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FUENTES vs.

ROCA
G.R. No. 178902 April 21, 2010

FACTS:
In 1982, Tarciano Roca bought a 358-square meter lot from his
mother. In 1988, he sold the lot to the petitioners Fuentes spouses
through the help of Atty. Plagata who would prepare the documents and
requirements to complete the sale. In the agreement between Tarciano
and Fuentes spouses there will be a Php 60,000 down payment and Php
140,000 will be paid upon the removal of Tarciano of certain structures
on the land and after the consent of the estranged wife of Tarciano,
Rosario, would be attained. Atty. Plagata thus went about to complete
such tasks and claimed that he went to Manila to get the signature of
Rosario but notarized the document at Zamboanga . The deed of sale
was executed January 11, 1989. As time passed, Tarciano and his wife,
Rosario died while the Fuentes spouses and possession and control over
the lot. Eight years later in 1997, the children of Tarciano and Rosario
filed a case to annul the sale and reconvey the property on the ground
that the sale was void since the consent of Rosario was not attained and
that Rosarios signature was a mere forgery. The Fuentes spouses claim
that the action has prescribed since an action to annul a sale on the
ground of fraud is 4 years from discovery.

The RTC ruled in favor of the Fuentes spouses ruling that there was no
forgery, that the testimony of Atty. Plagata who witnessed the signing of
Rosario must be given weight, and that the action has already
prescribed.

On the other hand, the CA reversed the ruling of the CA stating that the
action has not prescribed since the applicable law is the 1950 Civil Code
which provided that the sale of Conjugal Property without the consent of
the other spouse is voidable and the action must be brought within 10
years. Given that the transaction was in 1989 and the action was
brought in 1997 hence it was well within the prescriptive period.

ISSUES: 1. Whether or not Rosarios signature on the document of


consent to her husband Tarcianos sale of their conjugal land to the
Fuentes spouses was forged;

2. Whether or not the Rocas action for the declaration of nullity of that
sale to the spouses already prescribed; and

3. Whether or not only Rosario, the wife whose consent was not had,
could bring the action to annul that sale.

RULING: 1. The SC ruled that there was forgery due to the difference in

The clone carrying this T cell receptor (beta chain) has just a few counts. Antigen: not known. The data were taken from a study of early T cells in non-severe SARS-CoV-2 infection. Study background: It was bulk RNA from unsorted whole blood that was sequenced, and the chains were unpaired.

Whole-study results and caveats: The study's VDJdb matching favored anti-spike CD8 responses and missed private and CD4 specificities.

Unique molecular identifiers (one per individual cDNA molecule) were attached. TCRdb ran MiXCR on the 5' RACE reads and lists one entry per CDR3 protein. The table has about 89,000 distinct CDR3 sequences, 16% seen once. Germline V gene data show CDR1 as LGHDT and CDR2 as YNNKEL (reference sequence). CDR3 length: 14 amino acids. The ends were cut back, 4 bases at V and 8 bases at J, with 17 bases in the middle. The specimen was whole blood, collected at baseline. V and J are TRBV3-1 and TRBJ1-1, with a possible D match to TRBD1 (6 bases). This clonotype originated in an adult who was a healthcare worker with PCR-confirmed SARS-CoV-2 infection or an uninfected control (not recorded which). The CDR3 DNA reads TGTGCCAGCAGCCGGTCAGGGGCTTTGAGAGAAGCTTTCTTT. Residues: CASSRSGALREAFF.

the signatures of Rosario in the document giving consent and another
document executed at the same time period. The SC noted that the CA
was correct in ruling that the heavy handwriting in the document which
stated consent was completely different from the sample signature.
There was no evidence provided to explain why there was such
difference in the handwriting.

2. Although Tarciano and Rosario was married during the 1950 civil code,
the sale was done in 1989, after the effectivity of the Family Code. The
Family Code applies to Conjugal Partnerships already established at the
enactment of the Family Code. The sale of conjugal property done by
Tarciano without the consent of Rosario is completely void under Art 124
of the family code. With that, it is a given fact that assailing a void
contract never prescribes. On the argument that the action has already
prescribed based on the discovery of the fraud, that prescriptive period
applied to the Fuentes spouses since it was them who should have
assailed such contract due to the fraud but they failed to do so. On the
other hand, the action to assail a sale based on no consent given by the
other spouse does not prescribe since it is a void contract.

3. It is argued by the Spouses Fuentes that it is only the spouse,


Rosario, who can file such a case to assail the validity of the sale but
given that Rosario was already dead no one could bring the action
anymore. The SC ruled that such position is wrong since as stated above,
that sale was void from the beginning. Consequently, the land remained
the property of Tarciano and Rosario despite that sale. When the two
died, they passed on the ownership of the property to their heirs,
namely, the Rocas. As lawful owners, the Rocas had the right, under
Article 429 of the Civil Code, to exclude any person from its enjoyment
and disposal.